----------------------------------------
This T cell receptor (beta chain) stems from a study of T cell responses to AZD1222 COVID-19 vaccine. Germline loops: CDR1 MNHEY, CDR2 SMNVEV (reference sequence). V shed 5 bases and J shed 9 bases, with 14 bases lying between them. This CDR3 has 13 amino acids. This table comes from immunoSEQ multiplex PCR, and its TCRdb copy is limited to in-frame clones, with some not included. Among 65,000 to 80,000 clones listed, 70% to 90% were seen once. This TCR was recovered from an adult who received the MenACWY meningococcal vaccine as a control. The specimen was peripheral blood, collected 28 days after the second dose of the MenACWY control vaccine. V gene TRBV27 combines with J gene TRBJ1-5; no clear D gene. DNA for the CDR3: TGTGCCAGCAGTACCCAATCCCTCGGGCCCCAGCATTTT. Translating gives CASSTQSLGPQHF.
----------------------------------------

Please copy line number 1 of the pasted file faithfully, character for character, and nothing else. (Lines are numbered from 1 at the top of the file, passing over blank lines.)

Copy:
This T cell receptor (beta chain) stems from a study of T cell responses to AZD1222 COVID-19 vaccine. Germline loops: CDR1 MNHEY, CDR2 SMNVEV (reference sequence). V shed 5 bases and J shed 9 bases, with 14 bases lying between them. This CDR3 has 13 amino acids. This table comes from immunoSEQ multiplex PCR, and its TCRdb copy is limited to in-frame clones, with some not included. Among 65,000 to 80,000 clones listed, 70% to 90% were seen once. This TCR was recovered from an adult who received the MenACWY meningococcal vaccine as a control. The specimen was peripheral blood, collected 28 days after the second dose of the MenACWY control vaccine. V gene TRBV27 combines with J gene TRBJ1-5; no clear D gene. DNA for the CDR3: TGTGCCAGCAGTACCCAATCCCTCGGGCCCCAGCATTTT. Translating gives CASSTQSLGPQHF.